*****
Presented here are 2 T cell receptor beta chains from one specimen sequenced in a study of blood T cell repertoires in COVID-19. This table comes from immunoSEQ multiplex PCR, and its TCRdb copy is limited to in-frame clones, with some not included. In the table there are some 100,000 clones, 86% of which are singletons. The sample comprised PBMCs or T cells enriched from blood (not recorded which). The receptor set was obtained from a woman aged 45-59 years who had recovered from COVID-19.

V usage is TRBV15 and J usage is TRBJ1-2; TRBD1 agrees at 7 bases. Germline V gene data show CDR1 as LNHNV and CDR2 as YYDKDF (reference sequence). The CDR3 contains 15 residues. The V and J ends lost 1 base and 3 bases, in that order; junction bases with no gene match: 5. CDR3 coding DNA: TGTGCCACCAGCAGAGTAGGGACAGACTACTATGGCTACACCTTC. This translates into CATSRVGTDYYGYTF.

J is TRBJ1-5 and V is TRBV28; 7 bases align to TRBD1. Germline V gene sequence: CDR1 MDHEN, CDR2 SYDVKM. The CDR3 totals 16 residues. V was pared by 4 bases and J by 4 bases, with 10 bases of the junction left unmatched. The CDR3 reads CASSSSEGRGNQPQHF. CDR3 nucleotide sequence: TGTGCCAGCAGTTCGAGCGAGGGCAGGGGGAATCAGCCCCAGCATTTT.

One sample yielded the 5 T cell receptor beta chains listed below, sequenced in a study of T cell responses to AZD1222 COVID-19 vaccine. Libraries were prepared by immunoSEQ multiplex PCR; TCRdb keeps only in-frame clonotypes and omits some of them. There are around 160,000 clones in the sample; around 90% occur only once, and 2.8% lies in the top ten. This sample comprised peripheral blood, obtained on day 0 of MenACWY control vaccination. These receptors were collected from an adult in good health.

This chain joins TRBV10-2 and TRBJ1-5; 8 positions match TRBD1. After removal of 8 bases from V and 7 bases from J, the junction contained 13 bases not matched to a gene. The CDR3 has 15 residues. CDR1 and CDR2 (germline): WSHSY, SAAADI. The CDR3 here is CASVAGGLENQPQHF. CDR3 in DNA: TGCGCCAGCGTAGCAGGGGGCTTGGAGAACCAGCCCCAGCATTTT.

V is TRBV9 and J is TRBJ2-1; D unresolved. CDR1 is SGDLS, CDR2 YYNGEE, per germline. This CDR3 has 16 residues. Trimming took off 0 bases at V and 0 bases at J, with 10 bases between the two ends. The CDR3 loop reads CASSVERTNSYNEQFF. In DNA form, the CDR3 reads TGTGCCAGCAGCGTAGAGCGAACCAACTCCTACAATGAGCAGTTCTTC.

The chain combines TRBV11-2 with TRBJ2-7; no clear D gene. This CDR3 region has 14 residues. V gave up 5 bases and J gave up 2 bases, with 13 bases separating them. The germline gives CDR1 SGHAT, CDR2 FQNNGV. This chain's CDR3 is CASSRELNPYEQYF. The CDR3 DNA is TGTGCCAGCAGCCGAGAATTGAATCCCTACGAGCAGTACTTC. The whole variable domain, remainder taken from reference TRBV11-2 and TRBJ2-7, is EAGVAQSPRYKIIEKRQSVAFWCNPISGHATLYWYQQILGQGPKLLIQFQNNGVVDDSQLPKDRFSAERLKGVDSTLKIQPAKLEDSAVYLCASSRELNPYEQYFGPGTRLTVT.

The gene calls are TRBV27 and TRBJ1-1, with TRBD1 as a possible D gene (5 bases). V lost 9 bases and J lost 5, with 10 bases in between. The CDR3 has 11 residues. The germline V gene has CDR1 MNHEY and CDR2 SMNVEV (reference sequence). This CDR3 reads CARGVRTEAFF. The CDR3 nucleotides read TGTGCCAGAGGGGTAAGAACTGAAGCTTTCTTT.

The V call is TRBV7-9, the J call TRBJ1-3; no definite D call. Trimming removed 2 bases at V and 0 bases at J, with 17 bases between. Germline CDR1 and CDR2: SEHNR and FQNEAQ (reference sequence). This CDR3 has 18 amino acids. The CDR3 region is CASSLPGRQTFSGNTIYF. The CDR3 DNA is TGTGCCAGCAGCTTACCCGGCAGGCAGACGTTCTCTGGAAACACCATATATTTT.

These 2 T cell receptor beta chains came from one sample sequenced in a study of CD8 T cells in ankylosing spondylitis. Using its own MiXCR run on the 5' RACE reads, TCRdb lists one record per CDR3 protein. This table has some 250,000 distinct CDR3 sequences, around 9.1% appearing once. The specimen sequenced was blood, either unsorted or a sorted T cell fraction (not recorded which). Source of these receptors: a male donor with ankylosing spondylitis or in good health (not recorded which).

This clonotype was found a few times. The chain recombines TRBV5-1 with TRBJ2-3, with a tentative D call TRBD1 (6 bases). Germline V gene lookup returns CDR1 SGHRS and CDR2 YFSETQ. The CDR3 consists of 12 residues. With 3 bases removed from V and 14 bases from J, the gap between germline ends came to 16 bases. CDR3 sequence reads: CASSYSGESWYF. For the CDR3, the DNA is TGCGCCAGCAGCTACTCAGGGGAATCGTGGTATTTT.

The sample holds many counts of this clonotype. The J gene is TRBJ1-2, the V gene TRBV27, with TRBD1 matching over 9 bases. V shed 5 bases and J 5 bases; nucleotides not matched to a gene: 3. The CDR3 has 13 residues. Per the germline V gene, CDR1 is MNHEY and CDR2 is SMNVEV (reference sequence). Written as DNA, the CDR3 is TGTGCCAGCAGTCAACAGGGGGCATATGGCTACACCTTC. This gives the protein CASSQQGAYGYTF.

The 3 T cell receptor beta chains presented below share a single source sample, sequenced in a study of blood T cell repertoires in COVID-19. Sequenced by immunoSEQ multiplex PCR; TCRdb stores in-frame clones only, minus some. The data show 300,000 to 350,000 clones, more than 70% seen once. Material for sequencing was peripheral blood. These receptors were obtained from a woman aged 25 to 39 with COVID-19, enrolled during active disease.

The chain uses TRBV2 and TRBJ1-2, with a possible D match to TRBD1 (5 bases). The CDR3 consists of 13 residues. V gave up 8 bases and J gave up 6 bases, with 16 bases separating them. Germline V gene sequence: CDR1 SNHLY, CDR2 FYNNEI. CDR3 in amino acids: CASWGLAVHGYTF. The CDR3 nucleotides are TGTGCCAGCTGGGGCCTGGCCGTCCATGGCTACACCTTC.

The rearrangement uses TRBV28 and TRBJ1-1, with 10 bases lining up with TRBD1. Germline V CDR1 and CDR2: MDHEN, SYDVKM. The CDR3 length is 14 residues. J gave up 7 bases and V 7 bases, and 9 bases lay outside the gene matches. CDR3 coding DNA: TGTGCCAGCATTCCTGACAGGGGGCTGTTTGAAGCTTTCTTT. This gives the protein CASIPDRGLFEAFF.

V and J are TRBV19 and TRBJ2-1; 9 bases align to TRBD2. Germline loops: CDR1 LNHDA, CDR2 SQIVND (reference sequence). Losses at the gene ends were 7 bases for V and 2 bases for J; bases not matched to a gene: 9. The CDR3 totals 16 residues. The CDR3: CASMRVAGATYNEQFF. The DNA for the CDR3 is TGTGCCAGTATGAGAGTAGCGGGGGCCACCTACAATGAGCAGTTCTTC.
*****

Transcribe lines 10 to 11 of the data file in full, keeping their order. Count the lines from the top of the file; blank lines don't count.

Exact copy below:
These 2 T cell receptor beta chains came from one sample sequenced in a study of CD8 T cells in ankylosing spondylitis. Using its own MiXCR run on the 5' RACE reads, TCRdb lists one record per CDR3 protein. This table has some 250,000 distinct CDR3 sequences, around 9.1% appearing once. The specimen sequenced was blood, either unsorted or a sorted T cell fraction (not recorded which). Source of these receptors: a male donor with ankylosing spondylitis or in good health (not recorded which).

This clonotype was found a few times. The chain recombines TRBV5-1 with TRBJ2-3, with a tentative D call TRBD1 (6 bases). Germline V gene lookup returns CDR1 SGHRS and CDR2 YFSETQ. The CDR3 consists of 12 residues. With 3 bases removed from V and 14 bases from J, the gap between germline ends came to 16 bases. CDR3 sequence reads: CASSYSGESWYF. For the CDR3, the DNA is TGCGCCAGCAGCTACTCAGGGGAATCGTGGTATTTT.